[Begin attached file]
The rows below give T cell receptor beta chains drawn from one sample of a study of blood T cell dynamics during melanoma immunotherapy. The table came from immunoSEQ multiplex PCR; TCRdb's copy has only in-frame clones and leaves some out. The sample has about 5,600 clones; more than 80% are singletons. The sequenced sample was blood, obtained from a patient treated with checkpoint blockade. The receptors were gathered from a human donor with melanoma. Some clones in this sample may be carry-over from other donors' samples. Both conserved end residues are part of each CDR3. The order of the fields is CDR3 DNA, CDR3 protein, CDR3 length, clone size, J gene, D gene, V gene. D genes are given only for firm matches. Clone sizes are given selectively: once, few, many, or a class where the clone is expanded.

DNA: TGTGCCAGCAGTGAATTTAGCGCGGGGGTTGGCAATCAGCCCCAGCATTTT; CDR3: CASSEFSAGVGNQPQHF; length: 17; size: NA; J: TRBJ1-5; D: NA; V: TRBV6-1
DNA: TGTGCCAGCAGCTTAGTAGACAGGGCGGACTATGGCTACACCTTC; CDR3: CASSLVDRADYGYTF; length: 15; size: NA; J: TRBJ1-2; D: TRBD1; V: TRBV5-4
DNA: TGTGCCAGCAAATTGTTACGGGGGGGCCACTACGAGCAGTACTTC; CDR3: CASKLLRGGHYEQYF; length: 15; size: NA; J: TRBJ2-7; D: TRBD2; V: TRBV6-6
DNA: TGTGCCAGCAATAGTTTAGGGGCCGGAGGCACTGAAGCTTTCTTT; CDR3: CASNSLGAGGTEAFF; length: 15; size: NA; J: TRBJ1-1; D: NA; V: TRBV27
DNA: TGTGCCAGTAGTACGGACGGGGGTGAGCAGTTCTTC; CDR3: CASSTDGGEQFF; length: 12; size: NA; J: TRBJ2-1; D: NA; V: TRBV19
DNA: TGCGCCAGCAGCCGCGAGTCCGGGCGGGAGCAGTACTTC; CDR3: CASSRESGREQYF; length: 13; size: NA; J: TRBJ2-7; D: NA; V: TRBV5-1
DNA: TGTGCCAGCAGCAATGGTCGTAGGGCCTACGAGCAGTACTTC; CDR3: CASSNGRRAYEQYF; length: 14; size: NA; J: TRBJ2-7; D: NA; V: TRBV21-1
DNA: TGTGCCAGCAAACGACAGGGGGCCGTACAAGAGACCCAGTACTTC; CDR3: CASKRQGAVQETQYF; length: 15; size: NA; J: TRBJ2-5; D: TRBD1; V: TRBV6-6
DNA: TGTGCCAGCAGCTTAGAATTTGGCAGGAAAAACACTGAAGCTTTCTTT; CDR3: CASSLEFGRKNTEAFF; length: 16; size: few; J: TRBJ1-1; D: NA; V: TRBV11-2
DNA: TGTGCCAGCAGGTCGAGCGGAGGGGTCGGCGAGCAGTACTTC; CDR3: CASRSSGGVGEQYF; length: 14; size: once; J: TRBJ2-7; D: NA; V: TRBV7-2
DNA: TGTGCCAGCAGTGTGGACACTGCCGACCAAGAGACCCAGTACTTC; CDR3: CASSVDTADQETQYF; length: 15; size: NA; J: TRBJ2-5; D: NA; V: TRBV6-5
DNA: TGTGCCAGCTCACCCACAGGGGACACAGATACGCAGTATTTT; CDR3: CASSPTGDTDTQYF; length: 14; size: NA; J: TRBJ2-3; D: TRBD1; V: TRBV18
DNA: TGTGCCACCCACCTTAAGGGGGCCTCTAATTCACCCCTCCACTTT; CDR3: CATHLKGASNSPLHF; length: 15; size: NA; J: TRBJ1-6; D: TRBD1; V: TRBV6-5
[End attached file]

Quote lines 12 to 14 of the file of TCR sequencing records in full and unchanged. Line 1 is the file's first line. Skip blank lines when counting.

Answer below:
DNA: TGTGCCAGCAGTGTGGACACTGCCGACCAAGAGACCCAGTACTTC; CDR3: CASSVDTADQETQYF; length: 15; size: NA; J: TRBJ2-5; D: NA; V: TRBV6-5
DNA: TGTGCCAGCTCACCCACAGGGGACACAGATACGCAGTATTTT; CDR3: CASSPTGDTDTQYF; length: 14; size: NA; J: TRBJ2-3; D: TRBD1; V: TRBV18
DNA: TGTGCCACCCACCTTAAGGGGGCCTCTAATTCACCCCTCCACTTT; CDR3: CATHLKGASNSPLHF; length: 15; size: NA; J: TRBJ1-6; D: TRBD1; V: TRBV6-5